Early Detection of Cancer of the Oesophagus (Food Pipe)

Posted on By Sarah Bohndiek
Categories: Research Update


Paper Title: Design and validation of a near-infrared fluorescence endoscope for detection of early oesophageal malignancy

Author: Dale J Waterhouse


Early detection: two words that can mean the difference between life and death. The media do well to remind us of this, frequently pestering us to check ourselves for suspicious lumps and bumps. In hospitals, patients are offered more advanced tests in the hope that the emergence of an early stage cancer will trigger alarm bells, potentially allowing doctors to cure the disease and significantly improve patient outcomes.

Our recent work focuses on early detection of cancer in the food pipe (the oesophagus). Here, early detection of cancer is made easier by the presence of a pre-cancerous disease: Barrett’s oesophagus. Patients with Barrett’s have an increased risk of developing oesophageal cancer, motivating their close monitoring using endoscopy, a technique which allows us to capture video images of the inside of the oesophagus (Figure 1).

Figure 1. Endoscopy


Currently, this method uses a normal white light camera – like the one found inside your smartphone – to carefully scrutinise the surface of the oesophagus, searching for the early signs of cancer known as dysplasia. This is challenging; unlike familiar cancers, which form lumps that we can see and feel, dysplastic Barrett’s forms flat patches, sometimes with very little colour change. These are difficult to spot with white light imaging and therefore often evade early detection in spite of regular monitoring.

To improve the visibility of dysplasia, we use a dye. When we apply a specific colour of light to this dye, it emits a different colour of light back to the camera (the dye is fluorescent) (Figure 2).

Figure 2. Fluorescent dyes


When this fluorescent dye is sprayed inside the oesophagus it binds only to healthy tissue, not dysplastic regions – it is ‘targeted’ (Figure 3).


Figure 3. More of the targeted dye binds to healthy tissue than to unhealthy tissue


The dysplasia should then be clearly revealed as dark patches surrounded by bright signals from normal tissue. However, we had a significant challenge to overcome; the oesophagus itself is fluorescent. It too emits light, even in the dysplastic areas that we were expecting to be dark. So, the difference in brightness between the dysplastic and healthy regions was very low, and the dysplastic regions evaded us once more (Figure 4a).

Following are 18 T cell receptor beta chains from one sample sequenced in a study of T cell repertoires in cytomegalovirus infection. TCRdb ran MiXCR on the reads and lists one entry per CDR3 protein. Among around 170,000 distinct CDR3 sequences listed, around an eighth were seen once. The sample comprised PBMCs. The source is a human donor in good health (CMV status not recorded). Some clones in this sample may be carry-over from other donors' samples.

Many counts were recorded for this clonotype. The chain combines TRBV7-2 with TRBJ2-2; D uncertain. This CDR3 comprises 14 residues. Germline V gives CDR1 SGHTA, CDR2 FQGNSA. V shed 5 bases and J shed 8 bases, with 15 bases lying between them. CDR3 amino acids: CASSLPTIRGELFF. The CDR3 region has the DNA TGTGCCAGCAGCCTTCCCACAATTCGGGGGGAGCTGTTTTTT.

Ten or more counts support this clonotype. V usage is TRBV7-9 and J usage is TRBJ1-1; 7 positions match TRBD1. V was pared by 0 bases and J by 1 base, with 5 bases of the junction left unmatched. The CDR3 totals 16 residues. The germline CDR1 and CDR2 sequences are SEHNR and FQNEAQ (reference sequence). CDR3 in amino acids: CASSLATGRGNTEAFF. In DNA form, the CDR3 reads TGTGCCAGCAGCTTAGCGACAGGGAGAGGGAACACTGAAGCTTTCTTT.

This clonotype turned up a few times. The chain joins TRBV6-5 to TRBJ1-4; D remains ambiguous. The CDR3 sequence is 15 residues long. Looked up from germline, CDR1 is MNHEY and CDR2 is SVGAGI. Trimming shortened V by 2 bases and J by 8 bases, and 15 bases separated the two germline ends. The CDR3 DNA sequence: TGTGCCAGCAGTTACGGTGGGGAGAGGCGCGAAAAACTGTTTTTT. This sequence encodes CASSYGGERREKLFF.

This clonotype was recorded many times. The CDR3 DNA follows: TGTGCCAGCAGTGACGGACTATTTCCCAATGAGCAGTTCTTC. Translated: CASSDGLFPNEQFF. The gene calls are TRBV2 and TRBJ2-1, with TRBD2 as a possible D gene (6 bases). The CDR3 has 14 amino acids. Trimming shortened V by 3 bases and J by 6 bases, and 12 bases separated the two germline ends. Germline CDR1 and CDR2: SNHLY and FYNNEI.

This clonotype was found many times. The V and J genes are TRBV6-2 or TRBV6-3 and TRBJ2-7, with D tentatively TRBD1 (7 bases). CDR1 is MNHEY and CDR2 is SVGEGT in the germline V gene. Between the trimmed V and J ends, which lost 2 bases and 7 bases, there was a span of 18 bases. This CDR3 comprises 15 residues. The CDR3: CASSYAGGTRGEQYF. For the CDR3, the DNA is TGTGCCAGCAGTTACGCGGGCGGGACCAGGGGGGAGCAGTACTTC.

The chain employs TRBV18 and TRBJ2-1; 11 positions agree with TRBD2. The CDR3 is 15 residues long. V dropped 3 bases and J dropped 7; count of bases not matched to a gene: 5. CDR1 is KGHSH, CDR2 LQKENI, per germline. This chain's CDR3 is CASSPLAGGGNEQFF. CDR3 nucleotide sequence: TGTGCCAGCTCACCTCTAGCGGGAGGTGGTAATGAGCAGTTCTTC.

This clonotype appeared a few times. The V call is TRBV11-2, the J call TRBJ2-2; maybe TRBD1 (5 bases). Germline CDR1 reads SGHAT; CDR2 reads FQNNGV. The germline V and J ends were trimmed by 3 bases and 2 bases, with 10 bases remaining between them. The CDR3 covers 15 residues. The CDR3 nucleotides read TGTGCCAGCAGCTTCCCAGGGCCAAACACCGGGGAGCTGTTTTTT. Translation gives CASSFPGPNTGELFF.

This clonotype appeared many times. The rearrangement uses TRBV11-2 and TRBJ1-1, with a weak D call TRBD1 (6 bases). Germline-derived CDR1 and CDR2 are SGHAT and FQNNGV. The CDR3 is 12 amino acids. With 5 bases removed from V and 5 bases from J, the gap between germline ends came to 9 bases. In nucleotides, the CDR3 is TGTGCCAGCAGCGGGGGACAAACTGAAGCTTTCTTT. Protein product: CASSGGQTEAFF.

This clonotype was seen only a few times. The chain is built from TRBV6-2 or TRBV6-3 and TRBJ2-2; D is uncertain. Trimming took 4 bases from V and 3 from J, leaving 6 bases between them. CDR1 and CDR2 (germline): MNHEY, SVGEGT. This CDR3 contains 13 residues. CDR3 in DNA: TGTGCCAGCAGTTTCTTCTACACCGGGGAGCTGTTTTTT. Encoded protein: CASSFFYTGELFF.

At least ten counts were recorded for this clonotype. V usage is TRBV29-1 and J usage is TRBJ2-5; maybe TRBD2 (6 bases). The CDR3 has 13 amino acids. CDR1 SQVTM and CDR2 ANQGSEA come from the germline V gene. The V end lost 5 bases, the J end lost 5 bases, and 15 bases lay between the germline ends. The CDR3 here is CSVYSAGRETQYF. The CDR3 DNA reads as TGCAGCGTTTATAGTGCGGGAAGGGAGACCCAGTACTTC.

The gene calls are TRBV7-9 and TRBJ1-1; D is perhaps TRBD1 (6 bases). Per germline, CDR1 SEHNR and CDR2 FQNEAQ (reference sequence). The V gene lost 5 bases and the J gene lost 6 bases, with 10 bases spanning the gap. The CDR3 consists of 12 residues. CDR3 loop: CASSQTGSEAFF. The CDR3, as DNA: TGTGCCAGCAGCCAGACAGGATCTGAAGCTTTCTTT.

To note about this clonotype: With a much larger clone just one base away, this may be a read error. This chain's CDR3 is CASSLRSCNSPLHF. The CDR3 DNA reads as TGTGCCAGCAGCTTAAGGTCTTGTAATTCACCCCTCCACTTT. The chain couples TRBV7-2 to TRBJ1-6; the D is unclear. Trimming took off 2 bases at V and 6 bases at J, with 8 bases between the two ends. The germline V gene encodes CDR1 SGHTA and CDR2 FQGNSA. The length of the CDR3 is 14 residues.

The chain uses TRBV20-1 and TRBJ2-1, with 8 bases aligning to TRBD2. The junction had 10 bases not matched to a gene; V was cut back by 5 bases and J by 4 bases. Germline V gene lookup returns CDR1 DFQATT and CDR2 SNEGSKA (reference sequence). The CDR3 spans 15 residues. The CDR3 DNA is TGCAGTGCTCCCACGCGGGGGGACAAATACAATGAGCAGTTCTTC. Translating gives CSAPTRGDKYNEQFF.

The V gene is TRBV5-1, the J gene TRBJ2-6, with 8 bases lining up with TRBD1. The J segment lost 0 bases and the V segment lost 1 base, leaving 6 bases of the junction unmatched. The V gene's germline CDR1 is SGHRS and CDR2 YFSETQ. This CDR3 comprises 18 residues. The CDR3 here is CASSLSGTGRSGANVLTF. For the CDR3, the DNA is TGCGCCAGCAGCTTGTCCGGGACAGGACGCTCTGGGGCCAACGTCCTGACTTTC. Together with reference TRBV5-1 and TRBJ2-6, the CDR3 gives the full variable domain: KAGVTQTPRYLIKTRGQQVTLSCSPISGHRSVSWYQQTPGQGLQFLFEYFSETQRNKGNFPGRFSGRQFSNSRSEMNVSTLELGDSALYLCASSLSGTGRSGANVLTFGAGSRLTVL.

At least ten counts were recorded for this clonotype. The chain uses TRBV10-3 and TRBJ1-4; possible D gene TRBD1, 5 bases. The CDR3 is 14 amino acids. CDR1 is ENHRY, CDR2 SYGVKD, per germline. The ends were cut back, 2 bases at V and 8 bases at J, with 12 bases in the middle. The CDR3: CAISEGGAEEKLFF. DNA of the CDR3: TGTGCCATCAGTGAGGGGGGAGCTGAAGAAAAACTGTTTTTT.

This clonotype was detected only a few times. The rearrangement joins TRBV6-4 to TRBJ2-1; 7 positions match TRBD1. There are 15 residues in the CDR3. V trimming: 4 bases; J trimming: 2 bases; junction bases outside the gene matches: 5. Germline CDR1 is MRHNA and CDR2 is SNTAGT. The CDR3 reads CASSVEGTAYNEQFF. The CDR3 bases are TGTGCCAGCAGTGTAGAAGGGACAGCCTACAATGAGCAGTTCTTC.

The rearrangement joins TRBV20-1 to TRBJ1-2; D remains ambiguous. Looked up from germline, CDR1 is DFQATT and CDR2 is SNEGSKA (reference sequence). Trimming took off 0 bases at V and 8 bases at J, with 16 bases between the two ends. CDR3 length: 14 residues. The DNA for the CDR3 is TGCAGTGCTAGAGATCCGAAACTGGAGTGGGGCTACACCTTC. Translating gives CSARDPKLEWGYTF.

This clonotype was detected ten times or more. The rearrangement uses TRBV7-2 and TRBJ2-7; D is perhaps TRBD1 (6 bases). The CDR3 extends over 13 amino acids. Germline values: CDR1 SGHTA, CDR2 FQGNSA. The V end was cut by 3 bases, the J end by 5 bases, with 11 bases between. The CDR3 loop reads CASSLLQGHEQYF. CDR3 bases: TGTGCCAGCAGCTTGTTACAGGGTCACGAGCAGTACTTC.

To overcome this problem, we selected a dye that emits a different colour of fluorescence to that of the oesophagus. This way, if we look at the particular colour (or ‘channel’) of our targeted dye, we no longer see the fluorescence of the oesophagus, and the dysplastic areas will appear dark again (Figure 4b). The colour we chose for our dye is not one visible to the human eye – it is “near-infrared” – the range of light between familiar red light, such as that from a stoplight, and invisible infrared light, similar to that sent from our remote controls to the television.

Figure 4. Why do we measure near-infrared fluorescence?


But just developing a dye is only a first step. Since this dye emits infrared light, it is invisible to the endoscopes currently used in hospitals. To capture images of this dye, we require a specialised endoscope that can ‘see’ the near-infrared light. So, we built one.

Our paper describes the design, development and testing of such a device.

First we describe the design of the device.

Second, we present the important characteristics of the device performance. The resolution (the smallest detectable object) and the sensitivity (the smallest detectable amount of dye) are important to help us determine the smallest region of dysplasia we are able to detect. The field of view (the largest object that can be seen in a single image) is important for the surgeon to understand how easy it will be to navigate the whole oesophagus. The power (the amount of light energy emitted from the device) is important to ensure the device is safe.

Next, to check that our endoscope accurately captures images of the dye, we took images of the dye sprayed upon human oesophagus specimens and compared these to images captured with a standard large-scale near-infrared camera. The images were similar and provided some biological validation of our system.

Finally, these specimens were sent to a pathologist who determined whether each area of the specimen was positive or negative for dysplasia. We compared these regions to our images and found that the positive areas were darker than the negative areas as expected. This suggests our technique is able to accurately detect dysplasia.

Further development and safety testing of the device will lead to a clinical trial of this technique in patients to assess whether the application of this targeted dye can improve the efficiency of early detection of oesophageal cancer.